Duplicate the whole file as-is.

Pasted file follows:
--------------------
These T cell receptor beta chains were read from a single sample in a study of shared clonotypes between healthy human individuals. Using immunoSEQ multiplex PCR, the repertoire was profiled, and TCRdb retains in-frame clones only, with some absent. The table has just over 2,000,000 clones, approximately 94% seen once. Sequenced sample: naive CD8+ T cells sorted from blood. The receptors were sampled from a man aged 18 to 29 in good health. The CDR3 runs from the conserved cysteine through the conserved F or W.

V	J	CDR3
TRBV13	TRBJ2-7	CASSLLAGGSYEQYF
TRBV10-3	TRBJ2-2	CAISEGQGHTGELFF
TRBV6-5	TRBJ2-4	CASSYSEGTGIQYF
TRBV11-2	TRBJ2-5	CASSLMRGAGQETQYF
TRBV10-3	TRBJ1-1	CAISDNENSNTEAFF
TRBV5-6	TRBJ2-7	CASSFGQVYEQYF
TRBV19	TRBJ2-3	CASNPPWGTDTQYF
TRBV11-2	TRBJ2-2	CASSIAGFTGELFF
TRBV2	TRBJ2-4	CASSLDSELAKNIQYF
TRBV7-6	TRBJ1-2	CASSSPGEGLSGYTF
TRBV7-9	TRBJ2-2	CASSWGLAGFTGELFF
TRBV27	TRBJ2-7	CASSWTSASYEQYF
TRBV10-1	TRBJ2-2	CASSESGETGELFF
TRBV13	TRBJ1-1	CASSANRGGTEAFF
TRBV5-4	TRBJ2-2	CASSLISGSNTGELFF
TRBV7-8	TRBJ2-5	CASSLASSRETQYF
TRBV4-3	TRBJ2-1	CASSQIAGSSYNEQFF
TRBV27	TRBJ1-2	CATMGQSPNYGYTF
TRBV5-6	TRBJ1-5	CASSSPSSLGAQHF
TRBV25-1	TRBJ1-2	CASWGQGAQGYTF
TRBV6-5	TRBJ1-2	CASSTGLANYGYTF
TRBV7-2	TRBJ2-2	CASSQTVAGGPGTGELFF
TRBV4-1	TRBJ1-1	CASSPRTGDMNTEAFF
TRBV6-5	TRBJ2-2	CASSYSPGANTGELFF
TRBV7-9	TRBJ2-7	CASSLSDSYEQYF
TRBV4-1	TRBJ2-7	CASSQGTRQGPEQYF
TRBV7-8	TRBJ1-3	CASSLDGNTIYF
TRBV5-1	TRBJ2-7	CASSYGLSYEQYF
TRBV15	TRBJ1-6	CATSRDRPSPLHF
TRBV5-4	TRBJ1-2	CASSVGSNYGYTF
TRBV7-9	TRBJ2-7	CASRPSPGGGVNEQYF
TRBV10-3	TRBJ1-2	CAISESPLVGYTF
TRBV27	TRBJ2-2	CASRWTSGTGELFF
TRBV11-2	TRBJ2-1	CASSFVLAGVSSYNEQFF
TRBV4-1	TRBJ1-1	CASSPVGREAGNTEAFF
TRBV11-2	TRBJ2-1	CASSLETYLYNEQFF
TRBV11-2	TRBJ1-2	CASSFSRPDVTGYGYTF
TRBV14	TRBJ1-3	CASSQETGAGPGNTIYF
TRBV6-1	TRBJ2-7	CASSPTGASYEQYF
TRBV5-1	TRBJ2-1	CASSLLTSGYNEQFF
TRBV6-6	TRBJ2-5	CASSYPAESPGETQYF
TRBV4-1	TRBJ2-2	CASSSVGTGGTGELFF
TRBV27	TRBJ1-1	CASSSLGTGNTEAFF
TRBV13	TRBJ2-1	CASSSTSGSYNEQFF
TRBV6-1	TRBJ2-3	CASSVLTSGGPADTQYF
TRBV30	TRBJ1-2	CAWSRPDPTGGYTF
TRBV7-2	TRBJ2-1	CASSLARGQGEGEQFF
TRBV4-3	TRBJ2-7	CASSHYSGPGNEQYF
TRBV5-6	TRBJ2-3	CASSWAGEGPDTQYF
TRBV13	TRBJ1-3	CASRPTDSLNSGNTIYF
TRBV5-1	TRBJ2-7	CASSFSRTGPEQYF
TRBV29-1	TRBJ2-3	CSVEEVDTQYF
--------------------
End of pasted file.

These T cell receptor beta chains were read from a single sample in a study of shared clonotypes between healthy human individuals. Using immunoSEQ multiplex PCR, the repertoire was profiled, and TCRdb retains in-frame clones only, with some absent. The table has just over 2,000,000 clones, approximately 94% seen once. Sequenced sample: naive CD8+ T cells sorted from blood. The receptors were sampled from a man aged 18 to 29 in good health. The CDR3 runs from the conserved cysteine through the conserved F or W.

V	J	CDR3
TRBV13	TRBJ2-7	CASSLLAGGSYEQYF
TRBV10-3	TRBJ2-2	CAISEGQGHTGELFF
TRBV6-5	TRBJ2-4	CASSYSEGTGIQYF
TRBV11-2	TRBJ2-5	CASSLMRGAGQETQYF
TRBV10-3	TRBJ1-1	CAISDNENSNTEAFF
TRBV5-6	TRBJ2-7	CASSFGQVYEQYF
TRBV19	TRBJ2-3	CASNPPWGTDTQYF
TRBV11-2	TRBJ2-2	CASSIAGFTGELFF
TRBV2	TRBJ2-4	CASSLDSELAKNIQYF
TRBV7-6	TRBJ1-2	CASSSPGEGLSGYTF
TRBV7-9	TRBJ2-2	CASSWGLAGFTGELFF
TRBV27	TRBJ2-7	CASSWTSASYEQYF
TRBV10-1	TRBJ2-2	CASSESGETGELFF
TRBV13	TRBJ1-1	CASSANRGGTEAFF
TRBV5-4	TRBJ2-2	CASSLISGSNTGELFF
TRBV7-8	TRBJ2-5	CASSLASSRETQYF
TRBV4-3	TRBJ2-1	CASSQIAGSSYNEQFF
TRBV27	TRBJ1-2	CATMGQSPNYGYTF
TRBV5-6	TRBJ1-5	CASSSPSSLGAQHF
TRBV25-1	TRBJ1-2	CASWGQGAQGYTF
TRBV6-5	TRBJ1-2	CASSTGLANYGYTF
TRBV7-2	TRBJ2-2	CASSQTVAGGPGTGELFF
TRBV4-1	TRBJ1-1	CASSPRTGDMNTEAFF
TRBV6-5	TRBJ2-2	CASSYSPGANTGELFF
TRBV7-9	TRBJ2-7	CASSLSDSYEQYF
TRBV4-1	TRBJ2-7	CASSQGTRQGPEQYF
TRBV7-8	TRBJ1-3	CASSLDGNTIYF
TRBV5-1	TRBJ2-7	CASSYGLSYEQYF
TRBV15	TRBJ1-6	CATSRDRPSPLHF
TRBV5-4	TRBJ1-2	CASSVGSNYGYTF
TRBV7-9	TRBJ2-7	CASRPSPGGGVNEQYF
TRBV10-3	TRBJ1-2	CAISESPLVGYTF
TRBV27	TRBJ2-2	CASRWTSGTGELFF
TRBV11-2	TRBJ2-1	CASSFVLAGVSSYNEQFF
TRBV4-1	TRBJ1-1	CASSPVGREAGNTEAFF
TRBV11-2	TRBJ2-1	CASSLETYLYNEQFF
TRBV11-2	TRBJ1-2	CASSFSRPDVTGYGYTF
TRBV14	TRBJ1-3	CASSQETGAGPGNTIYF
TRBV6-1	TRBJ2-7	CASSPTGASYEQYF
TRBV5-1	TRBJ2-1	CASSLLTSGYNEQFF
TRBV6-6	TRBJ2-5	CASSYPAESPGETQYF
TRBV4-1	TRBJ2-2	CASSSVGTGGTGELFF
TRBV27	TRBJ1-1	CASSSLGTGNTEAFF
TRBV13	TRBJ2-1	CASSSTSGSYNEQFF
TRBV6-1	TRBJ2-3	CASSVLTSGGPADTQYF
TRBV30	TRBJ1-2	CAWSRPDPTGGYTF
TRBV7-2	TRBJ2-1	CASSLARGQGEGEQFF
TRBV4-3	TRBJ2-7	CASSHYSGPGNEQYF
TRBV5-6	TRBJ2-3	CASSWAGEGPDTQYF
TRBV13	TRBJ1-3	CASRPTDSLNSGNTIYF
TRBV5-1	TRBJ2-7	CASSFSRTGPEQYF
TRBV29-1	TRBJ2-3	CSVEEVDTQYF